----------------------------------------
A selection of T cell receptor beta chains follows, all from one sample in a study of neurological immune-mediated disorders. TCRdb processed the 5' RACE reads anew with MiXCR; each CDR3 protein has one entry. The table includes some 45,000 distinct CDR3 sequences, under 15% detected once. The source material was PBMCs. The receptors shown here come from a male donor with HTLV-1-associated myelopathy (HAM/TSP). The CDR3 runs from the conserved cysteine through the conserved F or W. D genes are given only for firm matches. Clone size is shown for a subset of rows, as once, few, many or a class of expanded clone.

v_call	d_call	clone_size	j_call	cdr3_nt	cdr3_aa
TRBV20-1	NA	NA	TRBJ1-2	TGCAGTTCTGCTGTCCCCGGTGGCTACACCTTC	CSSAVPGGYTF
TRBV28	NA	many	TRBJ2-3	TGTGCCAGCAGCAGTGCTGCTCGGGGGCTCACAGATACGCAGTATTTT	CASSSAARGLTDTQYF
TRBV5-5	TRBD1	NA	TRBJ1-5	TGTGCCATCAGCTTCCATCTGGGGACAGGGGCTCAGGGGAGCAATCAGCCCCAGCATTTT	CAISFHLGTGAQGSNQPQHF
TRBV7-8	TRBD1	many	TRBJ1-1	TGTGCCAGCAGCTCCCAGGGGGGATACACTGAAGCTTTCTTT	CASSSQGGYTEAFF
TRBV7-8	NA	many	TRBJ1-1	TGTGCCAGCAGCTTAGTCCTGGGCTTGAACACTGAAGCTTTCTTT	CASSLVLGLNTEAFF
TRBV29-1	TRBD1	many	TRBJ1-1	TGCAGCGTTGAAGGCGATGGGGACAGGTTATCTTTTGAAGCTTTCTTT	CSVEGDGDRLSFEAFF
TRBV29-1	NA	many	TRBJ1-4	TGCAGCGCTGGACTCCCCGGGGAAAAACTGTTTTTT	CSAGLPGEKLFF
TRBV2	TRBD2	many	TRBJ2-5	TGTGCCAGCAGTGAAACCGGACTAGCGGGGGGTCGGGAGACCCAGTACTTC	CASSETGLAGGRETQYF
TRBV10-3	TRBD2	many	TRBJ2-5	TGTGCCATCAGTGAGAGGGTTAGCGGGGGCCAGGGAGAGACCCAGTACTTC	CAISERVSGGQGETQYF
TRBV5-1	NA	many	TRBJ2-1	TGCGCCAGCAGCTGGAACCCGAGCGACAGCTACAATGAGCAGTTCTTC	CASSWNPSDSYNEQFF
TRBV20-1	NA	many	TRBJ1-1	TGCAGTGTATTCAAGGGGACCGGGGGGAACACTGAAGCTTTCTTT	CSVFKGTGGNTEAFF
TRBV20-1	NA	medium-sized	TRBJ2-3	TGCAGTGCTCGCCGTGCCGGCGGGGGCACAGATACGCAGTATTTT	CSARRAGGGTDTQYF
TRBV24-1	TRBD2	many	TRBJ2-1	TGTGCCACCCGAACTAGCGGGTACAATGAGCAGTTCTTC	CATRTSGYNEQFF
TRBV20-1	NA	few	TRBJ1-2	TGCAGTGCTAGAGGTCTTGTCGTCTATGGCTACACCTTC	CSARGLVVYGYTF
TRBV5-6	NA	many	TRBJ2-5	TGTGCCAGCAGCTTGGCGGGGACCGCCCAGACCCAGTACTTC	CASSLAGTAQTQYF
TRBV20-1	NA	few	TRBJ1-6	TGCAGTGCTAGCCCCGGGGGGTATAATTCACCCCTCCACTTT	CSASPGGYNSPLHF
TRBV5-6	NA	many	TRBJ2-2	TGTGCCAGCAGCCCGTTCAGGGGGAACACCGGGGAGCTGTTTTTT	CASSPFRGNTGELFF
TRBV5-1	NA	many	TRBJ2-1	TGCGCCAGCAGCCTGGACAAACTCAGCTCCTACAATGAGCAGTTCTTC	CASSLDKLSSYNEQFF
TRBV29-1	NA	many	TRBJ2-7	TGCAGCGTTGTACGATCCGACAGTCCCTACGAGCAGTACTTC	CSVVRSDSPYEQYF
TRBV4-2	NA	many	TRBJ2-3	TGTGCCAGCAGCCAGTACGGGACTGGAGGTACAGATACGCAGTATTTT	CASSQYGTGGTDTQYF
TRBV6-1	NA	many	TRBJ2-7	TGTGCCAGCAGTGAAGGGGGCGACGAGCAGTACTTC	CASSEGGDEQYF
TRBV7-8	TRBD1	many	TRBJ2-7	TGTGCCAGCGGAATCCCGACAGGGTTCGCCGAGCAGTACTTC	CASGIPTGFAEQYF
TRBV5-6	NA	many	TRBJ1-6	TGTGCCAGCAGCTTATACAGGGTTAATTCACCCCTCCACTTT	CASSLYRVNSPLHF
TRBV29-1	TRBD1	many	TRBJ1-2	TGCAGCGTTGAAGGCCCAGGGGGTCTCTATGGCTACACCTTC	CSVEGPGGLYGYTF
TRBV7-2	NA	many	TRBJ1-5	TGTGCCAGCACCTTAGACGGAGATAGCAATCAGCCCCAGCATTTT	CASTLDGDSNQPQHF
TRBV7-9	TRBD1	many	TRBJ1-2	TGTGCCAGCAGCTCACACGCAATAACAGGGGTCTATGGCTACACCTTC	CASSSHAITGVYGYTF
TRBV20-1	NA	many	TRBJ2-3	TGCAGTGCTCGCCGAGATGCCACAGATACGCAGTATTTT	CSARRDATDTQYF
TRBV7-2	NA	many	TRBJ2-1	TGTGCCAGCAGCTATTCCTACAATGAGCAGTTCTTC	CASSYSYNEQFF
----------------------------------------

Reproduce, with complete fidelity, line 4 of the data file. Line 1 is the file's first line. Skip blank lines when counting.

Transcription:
TRBV28	NA	many	TRBJ2-3	TGTGCCAGCAGCAGTGCTGCTCGGGGGCTCACAGATACGCAGTATTTT	CASSSAARGLTDTQYF